Preliminary data from the Schools Division Office (SDO) of the Department of Education (DepEd) in Palawan claimed Typhoon Odette caused P352 million in damage to school facilities and equipment.
Maylyn Dilig, SDO information officer of DepEd Palawan, said Friday that the amount was based on the initial assessment conducted by division engineers in towns affected by the typhoon.
She said that aside from the facilities, teachers were also affected by the typhoon.
“Sa ngayon ay nagva-validate sila at nag i-inventory ng damages. Nakaikot kami 2 weeks after ng bagyo, still ‘di pa talaga nakabangon ‘yong mga teachers, kahit gustuhin man bumalik sa schools marami po sa kanila ang affected,” she said.
Dilig said that they are assessing if schools can continue modular and radio-based instruction (RBI) for the rest of the school year 2021-2022.
“‘Yon din po ang tintignan sa ngayon, part ng assessment ay recommendation kung itutuloy ang learning through modules and RBI, kasi sa ngayonn imposible. Kasama din ang mga ito sa nasira. Magre-recommend ang division sa regional office depende sa assessment ng teams na naka-deploy sa ngayon,” she said.
Currently, there are still no classes in schools affected by the typhoon because many were devastated.
However, there are districts, including Roxas, that already have their activities such as community kitchen and other psychosocial support activities.
“No classes pa rin, may mga districts like sa Roxas na mga activities sila like community kitchen sa mga learners, kasama din ‘yong mga palaro. Sa ibang mga districts suspended kasi maliban sa learners, maraming teachers din ang affected,” Dilig added.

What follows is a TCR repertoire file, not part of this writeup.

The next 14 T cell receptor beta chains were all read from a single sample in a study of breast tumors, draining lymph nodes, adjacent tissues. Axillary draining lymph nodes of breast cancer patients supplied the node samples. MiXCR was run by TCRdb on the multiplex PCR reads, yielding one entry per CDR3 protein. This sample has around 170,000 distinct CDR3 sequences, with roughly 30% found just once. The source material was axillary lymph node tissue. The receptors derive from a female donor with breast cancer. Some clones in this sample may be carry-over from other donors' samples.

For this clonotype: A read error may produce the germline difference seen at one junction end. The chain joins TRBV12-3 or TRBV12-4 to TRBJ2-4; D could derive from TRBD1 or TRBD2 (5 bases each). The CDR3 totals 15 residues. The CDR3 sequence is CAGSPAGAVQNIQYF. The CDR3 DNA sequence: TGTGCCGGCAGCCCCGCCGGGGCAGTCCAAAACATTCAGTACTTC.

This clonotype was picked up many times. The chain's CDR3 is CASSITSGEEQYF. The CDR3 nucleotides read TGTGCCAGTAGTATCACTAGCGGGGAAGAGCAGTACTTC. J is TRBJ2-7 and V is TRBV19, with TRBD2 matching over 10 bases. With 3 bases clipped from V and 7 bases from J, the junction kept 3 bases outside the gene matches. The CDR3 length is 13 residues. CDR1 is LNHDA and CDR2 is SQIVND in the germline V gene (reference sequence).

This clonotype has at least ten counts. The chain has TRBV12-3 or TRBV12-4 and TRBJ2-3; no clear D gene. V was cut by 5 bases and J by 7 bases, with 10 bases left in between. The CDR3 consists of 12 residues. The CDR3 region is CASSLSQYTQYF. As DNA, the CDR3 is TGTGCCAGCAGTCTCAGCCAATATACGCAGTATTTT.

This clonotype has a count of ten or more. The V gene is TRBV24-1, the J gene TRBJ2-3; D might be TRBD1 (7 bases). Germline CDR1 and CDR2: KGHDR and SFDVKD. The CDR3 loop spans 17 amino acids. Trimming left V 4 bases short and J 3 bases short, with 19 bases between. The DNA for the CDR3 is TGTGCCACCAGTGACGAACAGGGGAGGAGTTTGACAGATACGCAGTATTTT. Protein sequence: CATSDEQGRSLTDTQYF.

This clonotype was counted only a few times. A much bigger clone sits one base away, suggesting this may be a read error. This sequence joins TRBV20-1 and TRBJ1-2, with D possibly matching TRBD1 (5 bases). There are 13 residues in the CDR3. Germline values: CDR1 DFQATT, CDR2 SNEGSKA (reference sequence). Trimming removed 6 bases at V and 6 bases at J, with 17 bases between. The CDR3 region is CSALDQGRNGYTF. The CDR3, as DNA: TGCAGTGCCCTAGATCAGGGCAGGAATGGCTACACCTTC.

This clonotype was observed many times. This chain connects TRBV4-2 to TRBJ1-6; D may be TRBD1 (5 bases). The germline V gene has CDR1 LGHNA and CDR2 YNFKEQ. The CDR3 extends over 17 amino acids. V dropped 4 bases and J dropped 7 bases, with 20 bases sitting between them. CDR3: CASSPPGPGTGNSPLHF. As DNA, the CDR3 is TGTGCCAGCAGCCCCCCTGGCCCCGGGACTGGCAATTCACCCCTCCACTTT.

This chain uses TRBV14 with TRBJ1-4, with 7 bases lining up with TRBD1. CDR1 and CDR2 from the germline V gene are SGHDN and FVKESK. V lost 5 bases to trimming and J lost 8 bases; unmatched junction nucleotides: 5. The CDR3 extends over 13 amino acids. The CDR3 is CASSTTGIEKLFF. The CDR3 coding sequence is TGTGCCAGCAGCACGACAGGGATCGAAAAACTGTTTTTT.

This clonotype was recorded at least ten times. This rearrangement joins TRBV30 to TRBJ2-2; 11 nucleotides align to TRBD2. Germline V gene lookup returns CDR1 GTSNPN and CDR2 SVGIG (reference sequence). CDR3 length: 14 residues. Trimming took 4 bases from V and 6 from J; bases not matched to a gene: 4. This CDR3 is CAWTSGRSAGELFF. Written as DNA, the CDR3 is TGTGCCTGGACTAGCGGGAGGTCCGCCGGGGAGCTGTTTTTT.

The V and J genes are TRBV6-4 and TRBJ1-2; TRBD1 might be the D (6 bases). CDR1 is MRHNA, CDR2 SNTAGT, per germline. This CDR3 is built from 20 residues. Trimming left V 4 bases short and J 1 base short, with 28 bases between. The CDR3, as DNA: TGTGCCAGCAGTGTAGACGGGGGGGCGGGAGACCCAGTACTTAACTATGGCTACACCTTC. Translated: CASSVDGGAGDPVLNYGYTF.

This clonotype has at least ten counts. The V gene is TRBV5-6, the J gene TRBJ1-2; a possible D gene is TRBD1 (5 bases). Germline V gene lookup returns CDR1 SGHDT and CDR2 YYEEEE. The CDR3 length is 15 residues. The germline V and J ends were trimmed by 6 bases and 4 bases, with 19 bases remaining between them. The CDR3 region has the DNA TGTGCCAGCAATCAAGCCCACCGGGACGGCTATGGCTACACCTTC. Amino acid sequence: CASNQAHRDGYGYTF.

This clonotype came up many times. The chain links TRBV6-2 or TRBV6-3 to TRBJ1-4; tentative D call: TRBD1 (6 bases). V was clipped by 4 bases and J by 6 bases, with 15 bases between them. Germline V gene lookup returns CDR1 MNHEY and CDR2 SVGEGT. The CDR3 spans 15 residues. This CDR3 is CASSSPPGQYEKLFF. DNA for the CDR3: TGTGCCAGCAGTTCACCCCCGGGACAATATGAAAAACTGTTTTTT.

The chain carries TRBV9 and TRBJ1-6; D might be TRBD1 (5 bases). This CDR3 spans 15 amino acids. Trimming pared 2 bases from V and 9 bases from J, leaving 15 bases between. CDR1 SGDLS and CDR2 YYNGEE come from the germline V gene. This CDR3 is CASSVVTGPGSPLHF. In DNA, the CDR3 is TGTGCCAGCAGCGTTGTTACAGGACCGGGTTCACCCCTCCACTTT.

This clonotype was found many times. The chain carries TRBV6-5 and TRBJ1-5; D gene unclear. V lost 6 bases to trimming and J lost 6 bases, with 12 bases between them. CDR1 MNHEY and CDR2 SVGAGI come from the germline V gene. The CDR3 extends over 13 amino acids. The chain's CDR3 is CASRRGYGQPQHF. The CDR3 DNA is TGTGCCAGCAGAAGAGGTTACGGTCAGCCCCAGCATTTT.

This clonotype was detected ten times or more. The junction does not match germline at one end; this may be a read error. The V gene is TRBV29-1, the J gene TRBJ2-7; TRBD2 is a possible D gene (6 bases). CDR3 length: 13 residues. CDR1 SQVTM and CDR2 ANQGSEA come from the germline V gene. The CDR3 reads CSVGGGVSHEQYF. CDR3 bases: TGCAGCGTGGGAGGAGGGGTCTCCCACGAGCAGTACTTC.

As part of their assistance, Dilig said that they have handed financial assistance to the teachers and learners who are severely affected.
She said some donations are from other districts, SDOs in MIMAROPA and Central Office.
For the Puerto Princesa City DepEd SDO, information officer Gina Francisco said Friday that classes have already started on January 3 and conducted synchronized printing of modules.
Assistance was also requested from the regional and central offices.
“Open na tayo ng classes ng January 3 pa. Bahala ang mga school heads mag adjust sa situation. May assistance naman ang Division Office [at] synchronized printing na po kami ng modules, dito na po bayan ang printing,” Francisco said.
According to data from the City DepEd, 40 out of 87 inspected schools in Puerto Princesa City sustained major damage to infrastructure, while 32 out of 87 sustained only “slightly major” damage. The division currently has no estimate yet on the financial worth of damage.